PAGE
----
My last post introduced a dilemma regarding modern clinical trials: Is it ethical to randomize some patients to the "control arm" of a trial where they will NOT receive the trial drug?
According a NYTimes article, one particular trial of a therapy (called PLX4032) for malignant melanoma "ignited an anguished debate among oncologists about whether a controlled trial that measures a drug's impact on extending life is still the best method for evaluating hundreds of genetically targeted cancer drugs being developed."
Some clinicians maintain their belief that the control arm is indispensable to assessing whether new therapies are better. Why the stubbornness? Because innumerable past trials that included a control arm proved promising therapies to be, disappointingly, no better than the standard therapies.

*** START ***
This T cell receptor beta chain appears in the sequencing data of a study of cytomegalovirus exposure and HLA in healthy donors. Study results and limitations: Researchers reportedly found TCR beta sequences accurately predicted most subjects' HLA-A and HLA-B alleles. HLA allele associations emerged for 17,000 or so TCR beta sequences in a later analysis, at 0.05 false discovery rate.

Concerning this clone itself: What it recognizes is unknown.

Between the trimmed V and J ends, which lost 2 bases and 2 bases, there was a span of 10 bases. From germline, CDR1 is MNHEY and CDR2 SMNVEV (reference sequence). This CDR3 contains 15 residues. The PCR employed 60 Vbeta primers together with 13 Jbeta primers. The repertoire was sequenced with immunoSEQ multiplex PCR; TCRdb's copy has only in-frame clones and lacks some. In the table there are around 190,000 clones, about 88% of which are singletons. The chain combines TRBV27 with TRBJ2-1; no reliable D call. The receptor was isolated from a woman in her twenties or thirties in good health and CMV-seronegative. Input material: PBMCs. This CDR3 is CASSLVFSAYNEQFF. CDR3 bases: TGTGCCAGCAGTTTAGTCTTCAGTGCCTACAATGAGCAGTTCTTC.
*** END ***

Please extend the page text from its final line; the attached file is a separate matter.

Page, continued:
Other clinicians believe "the new science behind the drugs has eclipsed the old rules -- and ethics -- of testing them." These oncologists believe it is unethical to put patients on a control arm when the following conditions are present:
- the standard therapy has been proven to be rarely or minimally effective
- the investigational therapy has
- mechanisms of action that are understood
- shown effectiveness in pre-clinical and early clinical testing
- minimal toxicity
Today's clinicians struggle with the tension between fulfilling their obligations (1) to their individual patients and (2) to gathering scientific knowledge that will lead to better therapies for tomorrow's patients.
Tomorrow: Why I entered a Phase I trial in 1993